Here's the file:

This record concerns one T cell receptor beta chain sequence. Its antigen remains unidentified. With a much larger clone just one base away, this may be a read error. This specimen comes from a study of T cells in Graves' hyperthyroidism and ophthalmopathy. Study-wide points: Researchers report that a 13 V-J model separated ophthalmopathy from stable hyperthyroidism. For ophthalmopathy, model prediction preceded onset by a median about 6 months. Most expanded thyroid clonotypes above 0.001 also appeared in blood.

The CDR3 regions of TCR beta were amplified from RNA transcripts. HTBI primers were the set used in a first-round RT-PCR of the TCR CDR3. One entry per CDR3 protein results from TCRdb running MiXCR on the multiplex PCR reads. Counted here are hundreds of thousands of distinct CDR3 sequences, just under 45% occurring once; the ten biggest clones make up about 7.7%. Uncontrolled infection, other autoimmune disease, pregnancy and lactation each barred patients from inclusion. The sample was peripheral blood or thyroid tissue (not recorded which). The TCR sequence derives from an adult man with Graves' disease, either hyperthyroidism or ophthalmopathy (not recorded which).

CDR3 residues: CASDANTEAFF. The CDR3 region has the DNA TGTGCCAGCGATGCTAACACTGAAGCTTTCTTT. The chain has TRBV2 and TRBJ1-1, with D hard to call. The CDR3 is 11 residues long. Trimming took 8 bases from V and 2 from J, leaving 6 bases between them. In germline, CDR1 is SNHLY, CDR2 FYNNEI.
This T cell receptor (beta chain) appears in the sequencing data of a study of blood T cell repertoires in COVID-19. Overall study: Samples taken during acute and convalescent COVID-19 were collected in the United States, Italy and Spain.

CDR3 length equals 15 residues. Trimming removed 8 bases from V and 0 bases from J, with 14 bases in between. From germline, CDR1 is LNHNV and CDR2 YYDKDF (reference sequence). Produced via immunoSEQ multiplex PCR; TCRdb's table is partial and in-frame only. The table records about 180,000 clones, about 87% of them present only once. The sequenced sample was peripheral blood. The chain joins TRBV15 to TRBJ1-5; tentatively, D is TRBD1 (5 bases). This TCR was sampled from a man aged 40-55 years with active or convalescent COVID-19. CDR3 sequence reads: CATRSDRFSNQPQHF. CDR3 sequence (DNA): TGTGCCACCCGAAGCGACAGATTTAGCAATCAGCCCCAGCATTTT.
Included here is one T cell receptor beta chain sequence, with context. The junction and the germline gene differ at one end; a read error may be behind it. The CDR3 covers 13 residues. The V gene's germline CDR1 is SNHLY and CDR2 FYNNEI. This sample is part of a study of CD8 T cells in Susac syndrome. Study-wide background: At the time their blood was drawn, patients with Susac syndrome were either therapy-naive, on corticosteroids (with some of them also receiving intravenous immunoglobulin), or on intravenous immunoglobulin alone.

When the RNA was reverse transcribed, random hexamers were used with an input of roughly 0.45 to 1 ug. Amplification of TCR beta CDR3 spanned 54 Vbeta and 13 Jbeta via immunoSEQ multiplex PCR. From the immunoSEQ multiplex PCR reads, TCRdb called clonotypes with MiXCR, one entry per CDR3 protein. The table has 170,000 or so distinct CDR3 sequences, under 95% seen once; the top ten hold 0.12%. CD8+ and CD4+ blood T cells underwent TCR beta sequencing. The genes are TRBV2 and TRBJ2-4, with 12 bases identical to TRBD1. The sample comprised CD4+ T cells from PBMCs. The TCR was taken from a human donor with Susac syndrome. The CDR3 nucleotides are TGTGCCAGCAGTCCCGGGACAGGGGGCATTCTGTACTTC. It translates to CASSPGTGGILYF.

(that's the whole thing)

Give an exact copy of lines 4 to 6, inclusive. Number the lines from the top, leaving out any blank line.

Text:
This T cell receptor (beta chain) appears in the sequencing data of a study of blood T cell repertoires in COVID-19. Overall study: Samples taken during acute and convalescent COVID-19 were collected in the United States, Italy and Spain.

CDR3 length equals 15 residues. Trimming removed 8 bases from V and 0 bases from J, with 14 bases in between. From germline, CDR1 is LNHNV and CDR2 YYDKDF (reference sequence). Produced via immunoSEQ multiplex PCR; TCRdb's table is partial and in-frame only. The table records about 180,000 clones, about 87% of them present only once. The sequenced sample was peripheral blood. The chain joins TRBV15 to TRBJ1-5; tentatively, D is TRBD1 (5 bases). This TCR was sampled from a man aged 40-55 years with active or convalescent COVID-19. CDR3 sequence reads: CATRSDRFSNQPQHF. CDR3 sequence (DNA): TGTGCCACCCGAAGCGACAGATTTAGCAATCAGCCCCAGCATTTT.
Included here is one T cell receptor beta chain sequence, with context. The junction and the germline gene differ at one end; a read error may be behind it. The CDR3 covers 13 residues. The V gene's germline CDR1 is SNHLY and CDR2 FYNNEI. This sample is part of a study of CD8 T cells in Susac syndrome. Study-wide background: At the time their blood was drawn, patients with Susac syndrome were either therapy-naive, on corticosteroids (with some of them also receiving intravenous immunoglobulin), or on intravenous immunoglobulin alone.